As I have a backlog of photos all the way back into early summer I thought I'd stick another post up before they get lost or I forget which external drive they are stored on. It's another park-lands post as I have many parks I'm fond of visiting within Glasgow, a city renowned in the past for gangland culture, giant housing schemes, teeming hi rise slums and violence but also one covered in beautiful park-lands, many laid out in Victorian and Edwardian times. This is Bellahouston Park taken from the central hill in the middle looking out over Mosspark, one of Glasgow's early council schemes/ estates and still a desirable area to live in. Many of the houses here are now privately owned. In contrast many of the later tenement and hi rise estates built after that time in the 1950s-1960s and 1970s have been totally flattened and are no longer there. My questions are -Was it the people or the architecture to blame... or a combination of both? And which model of housing works out cheaper in the long run.
As this model was supposedly unsustainable, expensive, and used up large tracts of land for a limited number of residents later schemes/ estates built during the Second World War and after consisted of long rows of tenements, or hi rise living or a new trend -deck access estates. Due to huge numbers pouring into the cities during a time of social upheaval and unrest, resources were stretched, overcrowding and outbreaks of infection/disease required houses to be built on a much bigger scale and fast. The first garden suburb estates generally catered for the upwardly aspirational working classes on decent incomes, whereas the later estates were open to all. Much brighter folk than me are still debating why it all went so wrong in these later estates/ schemes but I know from experience it' s much easier to keep your own property in a decent condition if you have fixed boundaries built around it. (i.e. a garden with a fence or a hedge, even if small in size) You also soon see where any anti social properties exist in estates like these rather than everyone, good or bad, getting tarred with the same brush in the open tenement or hi rise version. There is a reason for this train of thought at the end.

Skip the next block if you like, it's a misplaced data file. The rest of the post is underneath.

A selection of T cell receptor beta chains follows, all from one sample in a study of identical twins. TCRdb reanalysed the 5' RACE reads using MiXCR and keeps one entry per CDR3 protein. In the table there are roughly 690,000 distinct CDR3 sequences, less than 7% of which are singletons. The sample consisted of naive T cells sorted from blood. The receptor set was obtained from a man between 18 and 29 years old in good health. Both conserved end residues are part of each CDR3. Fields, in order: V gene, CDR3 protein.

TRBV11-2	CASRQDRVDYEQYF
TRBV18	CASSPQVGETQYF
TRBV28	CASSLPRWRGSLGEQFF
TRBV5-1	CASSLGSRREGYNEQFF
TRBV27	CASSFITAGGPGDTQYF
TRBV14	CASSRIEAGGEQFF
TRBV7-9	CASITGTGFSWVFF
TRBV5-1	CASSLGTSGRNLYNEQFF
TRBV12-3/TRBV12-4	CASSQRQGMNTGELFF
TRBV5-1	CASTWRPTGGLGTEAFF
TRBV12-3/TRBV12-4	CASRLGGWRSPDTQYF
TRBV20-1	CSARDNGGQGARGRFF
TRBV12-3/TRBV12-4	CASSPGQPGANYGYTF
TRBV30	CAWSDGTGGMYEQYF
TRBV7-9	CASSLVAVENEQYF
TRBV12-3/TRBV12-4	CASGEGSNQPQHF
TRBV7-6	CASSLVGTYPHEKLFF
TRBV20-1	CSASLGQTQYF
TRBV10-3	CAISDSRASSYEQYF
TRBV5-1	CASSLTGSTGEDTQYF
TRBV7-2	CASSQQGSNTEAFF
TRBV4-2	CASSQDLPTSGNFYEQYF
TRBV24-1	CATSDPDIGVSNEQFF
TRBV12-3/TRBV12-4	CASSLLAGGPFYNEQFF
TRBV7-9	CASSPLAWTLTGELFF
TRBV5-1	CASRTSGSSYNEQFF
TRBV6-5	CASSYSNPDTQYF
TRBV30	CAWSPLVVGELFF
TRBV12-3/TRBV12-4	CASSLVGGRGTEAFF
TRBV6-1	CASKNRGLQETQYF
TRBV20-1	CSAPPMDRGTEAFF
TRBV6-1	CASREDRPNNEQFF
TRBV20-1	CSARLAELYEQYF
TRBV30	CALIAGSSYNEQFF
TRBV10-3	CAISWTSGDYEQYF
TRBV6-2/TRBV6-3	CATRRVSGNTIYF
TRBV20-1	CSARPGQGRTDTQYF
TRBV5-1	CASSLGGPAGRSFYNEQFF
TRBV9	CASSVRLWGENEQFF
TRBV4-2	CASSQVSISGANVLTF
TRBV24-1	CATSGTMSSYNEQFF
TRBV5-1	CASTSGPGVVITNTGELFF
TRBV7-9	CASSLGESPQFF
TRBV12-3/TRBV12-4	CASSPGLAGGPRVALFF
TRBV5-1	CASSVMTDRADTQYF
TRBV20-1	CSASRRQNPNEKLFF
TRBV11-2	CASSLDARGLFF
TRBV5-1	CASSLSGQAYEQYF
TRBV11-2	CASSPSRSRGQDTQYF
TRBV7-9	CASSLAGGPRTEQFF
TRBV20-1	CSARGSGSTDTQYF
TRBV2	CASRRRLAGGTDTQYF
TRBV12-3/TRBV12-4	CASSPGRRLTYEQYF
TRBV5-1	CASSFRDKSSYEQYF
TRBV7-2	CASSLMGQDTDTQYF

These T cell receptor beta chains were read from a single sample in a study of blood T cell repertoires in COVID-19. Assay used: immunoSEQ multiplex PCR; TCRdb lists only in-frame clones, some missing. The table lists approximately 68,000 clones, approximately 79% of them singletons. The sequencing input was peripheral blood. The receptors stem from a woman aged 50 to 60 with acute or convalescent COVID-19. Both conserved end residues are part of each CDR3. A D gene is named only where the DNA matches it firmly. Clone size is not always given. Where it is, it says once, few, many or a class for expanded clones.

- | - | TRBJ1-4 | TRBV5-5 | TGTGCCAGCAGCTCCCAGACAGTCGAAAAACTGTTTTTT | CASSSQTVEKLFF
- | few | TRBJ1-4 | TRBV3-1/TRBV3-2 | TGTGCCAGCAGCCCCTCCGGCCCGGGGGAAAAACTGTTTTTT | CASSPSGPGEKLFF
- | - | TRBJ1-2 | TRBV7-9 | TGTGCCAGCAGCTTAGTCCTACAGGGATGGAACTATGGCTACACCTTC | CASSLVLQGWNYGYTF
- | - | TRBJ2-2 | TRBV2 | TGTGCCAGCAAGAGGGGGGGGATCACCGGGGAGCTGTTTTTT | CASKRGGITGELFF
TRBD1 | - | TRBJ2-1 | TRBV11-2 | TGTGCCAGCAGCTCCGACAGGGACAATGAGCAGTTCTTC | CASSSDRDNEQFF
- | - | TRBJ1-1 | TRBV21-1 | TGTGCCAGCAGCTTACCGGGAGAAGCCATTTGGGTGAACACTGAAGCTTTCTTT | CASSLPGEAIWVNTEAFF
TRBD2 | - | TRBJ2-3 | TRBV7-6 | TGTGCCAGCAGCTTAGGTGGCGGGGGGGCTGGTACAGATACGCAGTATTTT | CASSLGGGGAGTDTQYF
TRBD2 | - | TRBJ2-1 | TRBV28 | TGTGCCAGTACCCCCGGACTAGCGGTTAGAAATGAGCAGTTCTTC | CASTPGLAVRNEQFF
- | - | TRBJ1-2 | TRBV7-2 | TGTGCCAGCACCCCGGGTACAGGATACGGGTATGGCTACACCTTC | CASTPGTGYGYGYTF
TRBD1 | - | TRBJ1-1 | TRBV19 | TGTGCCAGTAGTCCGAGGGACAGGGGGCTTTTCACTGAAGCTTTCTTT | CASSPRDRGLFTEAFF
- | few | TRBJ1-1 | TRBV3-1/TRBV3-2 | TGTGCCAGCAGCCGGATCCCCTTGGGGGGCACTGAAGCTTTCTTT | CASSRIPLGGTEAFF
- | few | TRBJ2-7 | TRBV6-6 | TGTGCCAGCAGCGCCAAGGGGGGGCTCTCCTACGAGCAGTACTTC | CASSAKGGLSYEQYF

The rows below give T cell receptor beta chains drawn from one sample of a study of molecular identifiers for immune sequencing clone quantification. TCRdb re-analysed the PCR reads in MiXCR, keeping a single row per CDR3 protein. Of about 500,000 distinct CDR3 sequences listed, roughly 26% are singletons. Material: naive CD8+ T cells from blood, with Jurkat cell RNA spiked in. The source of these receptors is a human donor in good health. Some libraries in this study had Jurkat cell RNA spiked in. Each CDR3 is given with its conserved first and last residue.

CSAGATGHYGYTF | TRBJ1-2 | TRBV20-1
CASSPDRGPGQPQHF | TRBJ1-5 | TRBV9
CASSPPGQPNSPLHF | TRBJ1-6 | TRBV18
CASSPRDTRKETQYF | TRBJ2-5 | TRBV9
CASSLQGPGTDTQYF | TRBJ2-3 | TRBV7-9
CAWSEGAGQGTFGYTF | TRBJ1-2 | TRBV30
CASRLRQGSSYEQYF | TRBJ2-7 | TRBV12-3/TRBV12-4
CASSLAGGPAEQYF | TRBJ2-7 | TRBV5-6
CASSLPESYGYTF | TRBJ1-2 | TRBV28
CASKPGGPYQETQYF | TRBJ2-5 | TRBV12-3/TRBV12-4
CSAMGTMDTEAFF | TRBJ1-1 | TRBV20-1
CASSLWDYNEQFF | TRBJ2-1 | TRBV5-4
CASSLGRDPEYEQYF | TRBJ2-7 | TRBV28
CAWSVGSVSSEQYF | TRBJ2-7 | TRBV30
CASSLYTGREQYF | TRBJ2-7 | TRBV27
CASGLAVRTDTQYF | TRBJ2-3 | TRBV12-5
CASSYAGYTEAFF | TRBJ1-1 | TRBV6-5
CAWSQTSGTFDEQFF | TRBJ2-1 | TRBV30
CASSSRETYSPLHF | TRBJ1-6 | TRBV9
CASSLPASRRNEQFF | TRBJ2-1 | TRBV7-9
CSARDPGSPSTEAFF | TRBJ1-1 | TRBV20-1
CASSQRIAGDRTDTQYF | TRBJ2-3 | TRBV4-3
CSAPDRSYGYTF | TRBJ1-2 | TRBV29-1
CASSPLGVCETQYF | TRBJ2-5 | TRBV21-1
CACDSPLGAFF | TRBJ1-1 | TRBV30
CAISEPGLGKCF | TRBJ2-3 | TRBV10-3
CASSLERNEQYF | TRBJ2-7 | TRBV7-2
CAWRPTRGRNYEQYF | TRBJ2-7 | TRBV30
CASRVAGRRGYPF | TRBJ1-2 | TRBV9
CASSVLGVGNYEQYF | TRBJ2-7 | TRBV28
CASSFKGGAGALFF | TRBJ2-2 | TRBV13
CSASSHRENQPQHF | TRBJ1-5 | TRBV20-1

Social Trends in Housing? I found this video a while ago on You Tube and found it fascinating. Although I can understand the architect's point of view to some degree I grew up very close to a similar deck access hi rise estate like the one featured and it went downhill very quickly without any sectarian elements involved whatsoever as did most of the others scattered throughout Britain. The ones that survive today have been extensively redesigned and mainly cater for young professional types or other folk without children. They are not suitable for families in any way and many had dampness, condensation, security and antisocial issues built in from the start. I personally believe, from first hand experience, that deck access estates were never the way forward for ordinary low income communities as they were scary places at night to walk through with a thousand hidden corners and a feeling of menace, isolation and unseen danger everywhere... even in daylight... and that was definitely as much the fault of the design as any input from locals. Most sensible people stayed in and bolted their doors at dusk unless they had a good reason to go out. Flat roofs are never a great idea in UK buildings with the levels of rainfall we get, especially in the north, and you would need a well paid job to afford the massive heating bills to keep these concrete rain soaked tombs warm in winter where the wind howls at speed through the elevated corridors rattling the letterboxes. A very interesting historical look back at the most infamous of the deck access projects in the UK and really worth seeing in full here. Everyone will have a different opinion of course.. they always do :o) Just maybe, if they had built the more expensive low level garden suburb type estates at the start, and kept going, even with cheaper materials, they would still be around today in reasonable shape and work out far cheaper in the long run when you factor in decades of unrest, ongoing repairs, security funding, stress,illness, drug, drink, depression, less job prospects, and other issues... not to mention the cost of demolition then re-building and re-housing most of the tenants still alive. These estates took a heavy toll on people... not just in Ireland but in communities throughout the world... and unbelievably they are still being built today. Estates like these, more than anything else at the time, helped to break up the old social communities and values politicians like to bang on about restoring.